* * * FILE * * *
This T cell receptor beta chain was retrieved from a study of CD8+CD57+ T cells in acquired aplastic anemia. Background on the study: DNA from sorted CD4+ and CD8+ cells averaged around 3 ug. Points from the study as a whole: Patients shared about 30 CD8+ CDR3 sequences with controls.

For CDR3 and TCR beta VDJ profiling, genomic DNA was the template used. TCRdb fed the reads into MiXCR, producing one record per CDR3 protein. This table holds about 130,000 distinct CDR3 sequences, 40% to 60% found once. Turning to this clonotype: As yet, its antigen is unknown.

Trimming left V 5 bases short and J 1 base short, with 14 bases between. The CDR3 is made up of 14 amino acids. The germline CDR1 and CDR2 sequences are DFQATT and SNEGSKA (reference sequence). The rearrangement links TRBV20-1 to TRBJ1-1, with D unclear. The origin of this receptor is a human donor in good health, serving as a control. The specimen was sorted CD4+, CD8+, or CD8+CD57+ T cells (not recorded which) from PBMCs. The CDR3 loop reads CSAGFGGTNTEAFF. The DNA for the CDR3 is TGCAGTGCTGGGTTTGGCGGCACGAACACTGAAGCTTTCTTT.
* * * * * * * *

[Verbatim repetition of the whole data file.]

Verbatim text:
This T cell receptor beta chain was retrieved from a study of CD8+CD57+ T cells in acquired aplastic anemia. Background on the study: DNA from sorted CD4+ and CD8+ cells averaged around 3 ug. Points from the study as a whole: Patients shared about 30 CD8+ CDR3 sequences with controls.

For CDR3 and TCR beta VDJ profiling, genomic DNA was the template used. TCRdb fed the reads into MiXCR, producing one record per CDR3 protein. This table holds about 130,000 distinct CDR3 sequences, 40% to 60% found once. Turning to this clonotype: As yet, its antigen is unknown.

Trimming left V 5 bases short and J 1 base short, with 14 bases between. The CDR3 is made up of 14 amino acids. The germline CDR1 and CDR2 sequences are DFQATT and SNEGSKA (reference sequence). The rearrangement links TRBV20-1 to TRBJ1-1, with D unclear. The origin of this receptor is a human donor in good health, serving as a control. The specimen was sorted CD4+, CD8+, or CD8+CD57+ T cells (not recorded which) from PBMCs. The CDR3 loop reads CSAGFGGTNTEAFF. The DNA for the CDR3 is TGCAGTGCTGGGTTTGGCGGCACGAACACTGAAGCTTTCTTT.